"In the end we protested at the CV Arjuna mine site, demanding a stop to operations so there would be no more floods", said Nur. Around 70 families in two groups - fisherfolk and farmers - held repeated protests and forced the company to halt mining operations. They demanded that the company leave the area. The company didn't know how to react and neither did the provincial and district government officials. The head of the mining service stepped in. The people demanded compensation for around 50 hectares of paddy fields and fishponds that had been swamped by mud. They succeeded and the company paid Rp10 million for each hectare affected.

New problems

Unfortunately, the resolution of this case brought more dangers. Four months after the flood, the company agreed to widen the irrigation ditches feeding the paddy fields. They also bought up some of the villagers' rice fields saying they needed the land to build reservoirs to prevent future flooding. Recently local people have learned that the company has dug new channels and is channelling waste directly into the newly widened irrigation ditches. Today the water in the paddy channels is a milky coffee colour, containing brownish-black sediment from the mine.

These ditches serve as a source of water for people's livestock and fish as well as for the rice fields. "My fish are no longer feeding and have grown weak because of the cloudy water. I used to get Rp 1.5 million a week from the fishpond," said Wagiman, who leads the fisherfolk group.

This area's water comes from the rivers flowing down from the mountains and from springs trickling out of the thickly forested hills. Near the edges of the forest, it's easy to find sources of water near the paddy fields. Small wells of about half a metre, filled with clear water, are dug by farmers near their field huts. These huts are used by farmers as a place to eat and to take shelter during their work in the paddies, as well as for storing tools. But since the rivers have been blocked off, and their lower reaches dredged for coal, they can no longer provide clean water. The springs are also threatened as mining takes over more areas, levelling the forests - and the hills themselves - to the ground.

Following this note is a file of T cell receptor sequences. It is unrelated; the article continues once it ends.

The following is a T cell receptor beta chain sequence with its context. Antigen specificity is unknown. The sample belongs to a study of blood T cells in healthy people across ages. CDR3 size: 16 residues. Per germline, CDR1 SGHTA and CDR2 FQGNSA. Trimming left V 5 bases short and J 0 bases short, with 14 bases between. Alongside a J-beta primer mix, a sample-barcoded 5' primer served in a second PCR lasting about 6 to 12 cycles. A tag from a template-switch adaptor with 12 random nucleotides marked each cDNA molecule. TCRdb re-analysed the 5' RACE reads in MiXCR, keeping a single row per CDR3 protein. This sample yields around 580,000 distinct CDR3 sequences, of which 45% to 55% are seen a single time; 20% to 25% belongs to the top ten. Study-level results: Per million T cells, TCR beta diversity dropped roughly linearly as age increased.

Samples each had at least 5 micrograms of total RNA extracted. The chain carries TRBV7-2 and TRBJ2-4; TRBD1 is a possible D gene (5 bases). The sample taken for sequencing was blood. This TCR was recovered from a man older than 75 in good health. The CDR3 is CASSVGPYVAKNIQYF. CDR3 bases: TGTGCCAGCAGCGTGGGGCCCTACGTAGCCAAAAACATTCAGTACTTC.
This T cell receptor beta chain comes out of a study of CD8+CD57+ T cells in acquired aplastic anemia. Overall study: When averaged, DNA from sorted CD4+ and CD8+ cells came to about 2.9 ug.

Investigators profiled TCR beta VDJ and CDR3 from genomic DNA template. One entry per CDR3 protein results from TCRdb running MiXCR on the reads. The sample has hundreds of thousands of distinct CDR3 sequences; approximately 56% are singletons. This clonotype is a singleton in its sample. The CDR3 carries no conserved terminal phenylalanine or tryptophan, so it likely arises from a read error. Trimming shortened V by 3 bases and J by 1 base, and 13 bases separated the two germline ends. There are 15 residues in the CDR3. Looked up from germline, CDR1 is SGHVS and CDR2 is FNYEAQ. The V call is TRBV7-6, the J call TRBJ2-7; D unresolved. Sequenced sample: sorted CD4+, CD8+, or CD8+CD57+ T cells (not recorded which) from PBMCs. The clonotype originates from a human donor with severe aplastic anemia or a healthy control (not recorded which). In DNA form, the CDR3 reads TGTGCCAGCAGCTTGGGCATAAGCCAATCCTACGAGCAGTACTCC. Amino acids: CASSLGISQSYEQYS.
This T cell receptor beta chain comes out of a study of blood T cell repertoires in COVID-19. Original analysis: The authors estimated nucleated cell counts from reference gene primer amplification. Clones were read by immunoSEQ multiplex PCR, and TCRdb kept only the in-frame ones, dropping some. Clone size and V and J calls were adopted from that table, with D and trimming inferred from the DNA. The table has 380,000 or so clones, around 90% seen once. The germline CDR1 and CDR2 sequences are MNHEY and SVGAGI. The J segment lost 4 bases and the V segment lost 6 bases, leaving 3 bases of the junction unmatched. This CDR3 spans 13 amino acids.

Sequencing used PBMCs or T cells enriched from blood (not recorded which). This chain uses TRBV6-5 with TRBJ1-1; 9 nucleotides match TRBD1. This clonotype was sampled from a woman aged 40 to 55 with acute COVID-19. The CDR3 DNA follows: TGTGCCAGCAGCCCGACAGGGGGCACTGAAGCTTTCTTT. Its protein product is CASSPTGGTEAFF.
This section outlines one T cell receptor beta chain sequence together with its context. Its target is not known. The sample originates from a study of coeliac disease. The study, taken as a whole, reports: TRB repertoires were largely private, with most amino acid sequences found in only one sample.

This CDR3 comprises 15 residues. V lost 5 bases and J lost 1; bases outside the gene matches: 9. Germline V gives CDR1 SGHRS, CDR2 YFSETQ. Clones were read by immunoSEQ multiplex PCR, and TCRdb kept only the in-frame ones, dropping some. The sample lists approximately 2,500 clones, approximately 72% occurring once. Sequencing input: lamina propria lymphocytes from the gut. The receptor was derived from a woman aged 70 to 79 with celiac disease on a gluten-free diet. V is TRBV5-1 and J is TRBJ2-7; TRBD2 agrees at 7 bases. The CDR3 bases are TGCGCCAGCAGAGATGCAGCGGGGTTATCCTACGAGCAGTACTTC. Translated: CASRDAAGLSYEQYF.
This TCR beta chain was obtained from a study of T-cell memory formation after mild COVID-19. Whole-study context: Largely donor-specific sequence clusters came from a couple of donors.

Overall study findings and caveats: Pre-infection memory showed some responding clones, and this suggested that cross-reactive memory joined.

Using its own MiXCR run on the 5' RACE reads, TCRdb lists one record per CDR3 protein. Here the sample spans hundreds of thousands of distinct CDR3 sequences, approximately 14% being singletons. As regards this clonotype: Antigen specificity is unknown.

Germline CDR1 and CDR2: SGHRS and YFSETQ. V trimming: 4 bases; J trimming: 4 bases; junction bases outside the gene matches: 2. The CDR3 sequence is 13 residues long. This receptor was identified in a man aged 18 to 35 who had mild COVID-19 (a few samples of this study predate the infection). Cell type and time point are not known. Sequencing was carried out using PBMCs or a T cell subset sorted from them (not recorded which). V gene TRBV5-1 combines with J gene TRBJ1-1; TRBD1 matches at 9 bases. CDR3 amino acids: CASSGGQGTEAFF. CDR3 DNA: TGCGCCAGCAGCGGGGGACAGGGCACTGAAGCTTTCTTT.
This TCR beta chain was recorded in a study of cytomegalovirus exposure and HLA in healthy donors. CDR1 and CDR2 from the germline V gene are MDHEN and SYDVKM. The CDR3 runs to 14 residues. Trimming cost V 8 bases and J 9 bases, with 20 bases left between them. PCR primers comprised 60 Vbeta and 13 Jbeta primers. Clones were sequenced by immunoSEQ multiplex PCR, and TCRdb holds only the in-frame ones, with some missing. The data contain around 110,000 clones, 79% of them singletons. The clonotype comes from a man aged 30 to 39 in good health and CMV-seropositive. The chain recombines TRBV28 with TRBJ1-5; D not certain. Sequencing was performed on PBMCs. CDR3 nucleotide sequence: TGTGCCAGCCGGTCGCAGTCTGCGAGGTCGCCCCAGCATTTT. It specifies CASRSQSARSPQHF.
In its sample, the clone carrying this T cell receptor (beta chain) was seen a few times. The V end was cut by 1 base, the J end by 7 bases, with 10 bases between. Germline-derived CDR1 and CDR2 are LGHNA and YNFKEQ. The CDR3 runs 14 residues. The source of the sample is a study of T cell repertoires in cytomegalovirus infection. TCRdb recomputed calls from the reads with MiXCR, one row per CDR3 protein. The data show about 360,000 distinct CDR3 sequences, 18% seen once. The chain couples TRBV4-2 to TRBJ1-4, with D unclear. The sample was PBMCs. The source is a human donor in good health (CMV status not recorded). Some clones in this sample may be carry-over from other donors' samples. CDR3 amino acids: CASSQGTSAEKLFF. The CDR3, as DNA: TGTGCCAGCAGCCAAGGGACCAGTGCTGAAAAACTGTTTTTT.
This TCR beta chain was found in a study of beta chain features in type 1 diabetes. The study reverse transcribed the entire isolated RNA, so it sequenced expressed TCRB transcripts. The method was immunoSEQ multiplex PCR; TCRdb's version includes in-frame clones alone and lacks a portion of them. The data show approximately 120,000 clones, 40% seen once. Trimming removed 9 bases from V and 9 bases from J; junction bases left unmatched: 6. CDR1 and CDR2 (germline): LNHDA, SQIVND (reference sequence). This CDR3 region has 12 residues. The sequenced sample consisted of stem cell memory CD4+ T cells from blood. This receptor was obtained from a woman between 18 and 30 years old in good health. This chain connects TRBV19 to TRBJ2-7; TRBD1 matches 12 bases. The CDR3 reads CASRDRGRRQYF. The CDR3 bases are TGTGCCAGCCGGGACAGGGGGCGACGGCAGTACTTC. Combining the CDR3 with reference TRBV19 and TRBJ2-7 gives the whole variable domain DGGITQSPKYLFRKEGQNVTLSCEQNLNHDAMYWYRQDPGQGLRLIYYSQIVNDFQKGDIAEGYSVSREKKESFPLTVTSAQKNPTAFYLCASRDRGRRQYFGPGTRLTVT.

CV Arjuna has a mining permit covering 695.5 hectares. Currently there are two large, gaping pits almost 100 metres deep, which have now turned into large green-coloured lakes. There has been no effort to rehabilitate the area, or even just grow trees on it. There are no warning signs indicating that the area is dangerous and should not be entered: no security fences; no public notices. Instead local traffic crosses the area unrestricted. The situation in the mine site is worse. Several hills have been stripped of their forests and abandoned as they don't contain any viable coal deposits. In active mining locations, the excavation is done at random. Waste rocks are piled up all over the place, rivers are blocked off, hills are levelled to the ground. Water from the mining pits is pumped into the inadequate containment ponds, carrying the waste downstream straight towards the local villagers' paddy fields. There clearly isn't any point in widening the irrigation ditches: in the space of just one month the ditches are half-filled with mud from the mine.

The villagers predict the dry season will be even harder - a water crisis is on the way. In early January this year, some people had to plant their rice on dry land - using sticks to make holes for the seed in a method called mendugal - because there was not enough water. The once fertile land is becoming hard to plant. The villagers had to choose between using water pumps, or leaving their fields unplanted. Using pumps adds to the costs of farming, already high enough as government subsidies have been cut. As a result, the farmers face the threat of not being able to grow their own food.